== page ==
So yes, magnets are used to try to save an affected cow. But the original purpose they were designed for was preventive medicine. Collect the metal bits as they come into stomach - before they travel about and do damage.

    Just an aside to the topic - Slaughterhouses collect the "used" magnets and oftentimes your vet can buy these thru vet supply companies at reduced prices.
     
  13. Abouttime

    Abouttime Well-Known Member

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    What a collection of replies! I'm trying to sort out the info and advice, but having trouble coming to a concensus. Would it be correct to say hardware disease occurs infrequently? Hardware disease can be serious or even fatal? A magnet may or may not help, but will not hurt? Although a cough may mean hardware, you should eliminate all other options first? A magnet should not be given until weaning?

    I'm confused about whether giving a second (third, whatever) magnet not knowing about the possible first would be dangerous. Forgive me, but I can't picture how to use a compass to find an ingested one.
     
  14. MARYDVM

    MARYDVM Well-Known Member

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    The magnet (and other metal debris) ends up in the reticulum on the left side of the cow, tucked up under the ribs. If you pass a compass back and forth down low behind the left elbow region of the cow the needle will move towards the cow if a magnet is present.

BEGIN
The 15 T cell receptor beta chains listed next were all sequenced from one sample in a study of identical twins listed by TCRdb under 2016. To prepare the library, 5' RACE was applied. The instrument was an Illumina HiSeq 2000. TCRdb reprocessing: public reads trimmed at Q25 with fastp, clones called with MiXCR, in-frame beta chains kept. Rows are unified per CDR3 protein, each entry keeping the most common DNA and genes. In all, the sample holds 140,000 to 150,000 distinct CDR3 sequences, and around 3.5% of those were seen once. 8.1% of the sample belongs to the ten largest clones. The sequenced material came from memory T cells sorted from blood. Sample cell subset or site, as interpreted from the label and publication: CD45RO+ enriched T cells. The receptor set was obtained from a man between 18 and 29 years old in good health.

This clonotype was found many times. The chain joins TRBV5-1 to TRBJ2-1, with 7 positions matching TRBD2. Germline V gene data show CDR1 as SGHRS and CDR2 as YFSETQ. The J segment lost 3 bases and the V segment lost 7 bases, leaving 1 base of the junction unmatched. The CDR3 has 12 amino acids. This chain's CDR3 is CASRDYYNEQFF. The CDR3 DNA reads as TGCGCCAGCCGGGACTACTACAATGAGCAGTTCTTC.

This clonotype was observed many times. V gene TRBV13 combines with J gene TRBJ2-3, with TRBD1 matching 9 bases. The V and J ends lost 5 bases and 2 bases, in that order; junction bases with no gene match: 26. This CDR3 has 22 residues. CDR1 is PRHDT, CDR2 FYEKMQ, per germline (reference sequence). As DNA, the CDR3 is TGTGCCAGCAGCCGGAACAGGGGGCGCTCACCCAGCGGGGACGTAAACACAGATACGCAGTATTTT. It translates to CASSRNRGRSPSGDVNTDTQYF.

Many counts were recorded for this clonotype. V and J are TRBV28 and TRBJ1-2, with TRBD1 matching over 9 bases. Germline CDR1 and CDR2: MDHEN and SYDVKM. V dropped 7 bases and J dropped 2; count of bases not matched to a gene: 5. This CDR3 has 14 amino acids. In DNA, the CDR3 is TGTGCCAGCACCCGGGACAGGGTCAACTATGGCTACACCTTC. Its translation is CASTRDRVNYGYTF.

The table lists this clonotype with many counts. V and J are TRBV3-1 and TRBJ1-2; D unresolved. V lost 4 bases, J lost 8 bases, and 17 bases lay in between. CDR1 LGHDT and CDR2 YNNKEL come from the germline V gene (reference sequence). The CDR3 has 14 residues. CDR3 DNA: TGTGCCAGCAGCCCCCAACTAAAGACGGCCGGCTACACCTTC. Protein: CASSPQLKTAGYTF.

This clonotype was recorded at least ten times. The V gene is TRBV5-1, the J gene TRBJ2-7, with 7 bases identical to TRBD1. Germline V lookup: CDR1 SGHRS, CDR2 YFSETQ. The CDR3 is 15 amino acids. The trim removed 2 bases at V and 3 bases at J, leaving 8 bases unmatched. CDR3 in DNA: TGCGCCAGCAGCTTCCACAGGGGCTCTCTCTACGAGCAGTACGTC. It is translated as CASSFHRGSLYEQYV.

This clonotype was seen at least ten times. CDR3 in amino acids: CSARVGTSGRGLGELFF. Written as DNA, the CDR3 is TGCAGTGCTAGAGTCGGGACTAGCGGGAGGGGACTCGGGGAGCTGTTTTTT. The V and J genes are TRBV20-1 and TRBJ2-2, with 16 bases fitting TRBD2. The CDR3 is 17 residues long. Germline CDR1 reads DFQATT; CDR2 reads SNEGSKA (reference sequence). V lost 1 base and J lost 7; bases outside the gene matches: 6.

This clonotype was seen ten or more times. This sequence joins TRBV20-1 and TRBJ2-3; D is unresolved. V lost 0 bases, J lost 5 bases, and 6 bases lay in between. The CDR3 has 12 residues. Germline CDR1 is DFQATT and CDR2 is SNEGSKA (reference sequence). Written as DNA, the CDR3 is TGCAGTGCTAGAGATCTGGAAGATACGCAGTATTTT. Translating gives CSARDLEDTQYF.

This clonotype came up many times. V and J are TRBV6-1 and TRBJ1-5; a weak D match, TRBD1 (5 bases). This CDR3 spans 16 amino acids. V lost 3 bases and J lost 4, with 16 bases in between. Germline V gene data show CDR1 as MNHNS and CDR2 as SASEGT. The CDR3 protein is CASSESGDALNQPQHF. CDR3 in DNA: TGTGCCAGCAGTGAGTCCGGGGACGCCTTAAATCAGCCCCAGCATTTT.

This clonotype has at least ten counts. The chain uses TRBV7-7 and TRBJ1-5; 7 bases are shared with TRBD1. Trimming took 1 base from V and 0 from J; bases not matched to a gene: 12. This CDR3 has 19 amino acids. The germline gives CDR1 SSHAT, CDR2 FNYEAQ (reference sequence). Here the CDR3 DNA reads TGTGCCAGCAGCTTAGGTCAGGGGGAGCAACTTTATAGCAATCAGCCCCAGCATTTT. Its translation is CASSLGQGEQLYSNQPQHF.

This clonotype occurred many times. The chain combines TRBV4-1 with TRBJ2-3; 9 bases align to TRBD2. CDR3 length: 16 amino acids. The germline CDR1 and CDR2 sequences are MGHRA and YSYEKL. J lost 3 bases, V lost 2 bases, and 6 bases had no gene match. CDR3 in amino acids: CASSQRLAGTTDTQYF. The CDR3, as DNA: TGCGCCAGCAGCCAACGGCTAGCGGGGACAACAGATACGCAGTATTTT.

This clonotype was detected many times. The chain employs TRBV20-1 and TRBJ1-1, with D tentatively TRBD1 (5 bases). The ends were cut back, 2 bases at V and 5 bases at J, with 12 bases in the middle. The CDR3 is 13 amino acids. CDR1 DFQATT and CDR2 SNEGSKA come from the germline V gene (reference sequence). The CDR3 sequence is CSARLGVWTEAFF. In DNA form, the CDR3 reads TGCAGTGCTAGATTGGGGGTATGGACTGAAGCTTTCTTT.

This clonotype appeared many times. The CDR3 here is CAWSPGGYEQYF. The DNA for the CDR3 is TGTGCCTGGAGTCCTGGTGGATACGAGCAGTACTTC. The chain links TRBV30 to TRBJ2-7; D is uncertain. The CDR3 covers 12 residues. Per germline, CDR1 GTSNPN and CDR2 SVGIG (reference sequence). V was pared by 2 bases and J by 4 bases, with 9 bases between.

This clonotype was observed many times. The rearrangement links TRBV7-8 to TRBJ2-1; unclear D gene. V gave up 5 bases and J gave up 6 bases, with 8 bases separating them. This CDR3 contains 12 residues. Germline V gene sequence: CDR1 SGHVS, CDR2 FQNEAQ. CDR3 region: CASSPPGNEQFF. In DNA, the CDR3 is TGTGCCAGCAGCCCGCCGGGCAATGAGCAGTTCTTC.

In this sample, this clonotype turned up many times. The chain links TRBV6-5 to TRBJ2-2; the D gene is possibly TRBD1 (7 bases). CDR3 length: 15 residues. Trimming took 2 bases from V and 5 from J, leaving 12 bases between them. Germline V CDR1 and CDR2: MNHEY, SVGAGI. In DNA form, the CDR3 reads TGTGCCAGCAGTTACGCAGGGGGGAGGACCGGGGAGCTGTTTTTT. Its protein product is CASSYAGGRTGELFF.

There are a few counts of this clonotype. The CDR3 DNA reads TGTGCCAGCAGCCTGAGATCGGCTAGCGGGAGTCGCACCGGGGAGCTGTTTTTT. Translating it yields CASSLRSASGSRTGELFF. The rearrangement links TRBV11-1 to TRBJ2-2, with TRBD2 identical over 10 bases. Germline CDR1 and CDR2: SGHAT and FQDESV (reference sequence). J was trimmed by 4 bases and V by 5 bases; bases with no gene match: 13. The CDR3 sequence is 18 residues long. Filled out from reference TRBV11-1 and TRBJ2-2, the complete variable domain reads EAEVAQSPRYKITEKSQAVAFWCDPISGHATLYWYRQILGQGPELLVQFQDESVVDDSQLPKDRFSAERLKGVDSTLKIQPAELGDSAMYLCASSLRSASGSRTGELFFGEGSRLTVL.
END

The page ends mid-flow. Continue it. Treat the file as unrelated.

How common hardware is depends on how much metal is lying around for cows to eat. There are some more obvious signs than just a cough to look for. The cow will normally be running a low fever (around 103) and will be stiff and painful, trying to protect the pain in it's belly. If you pinch them hard over the withers, a normal cow will usually duck down away from your hand. A cow with hardware will stiffen up and stand firm to avoid causing itself more pain. If the cow is valuable, the metal can be removed surgically, rather than trusting to a magnet to do the job. In a cow with hardware affecting the heart, the jugular veins become distended, sticking way out, hard and pulsing. Not much point in treating a cow like that - they usually die. And when moving a cow with hardware, always take it slow. A jump onto or off of the trailer on the way to the sale can kill the cow by driving the nail into the heart.
     
  15. Abouttime

    Abouttime Well-Known Member

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    Thank you Mary-esp for the details about locating a magnet. Sounds like hardware disease is something everybody can agree should be avoided at all costs, if at all possible.
     
  16. Up North

    Up North KS dairy farmers

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    Your conclusions seem reasonable to me. I still have reservations about placing a cow magnet in too young of an animal. Perhaps a firm like Valley Vet Supply or similar could give you a definitive answer on correct minimum size of animal receiving a magnet.
     
  17. Abouttime

    Abouttime Well-Known Member

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    Thank you Up North-I've not had much luck in getting suppliers to answer any such ?'s-They respond to check with my vet, which of course I'd prefer if there was one within 100 miles of this mountain!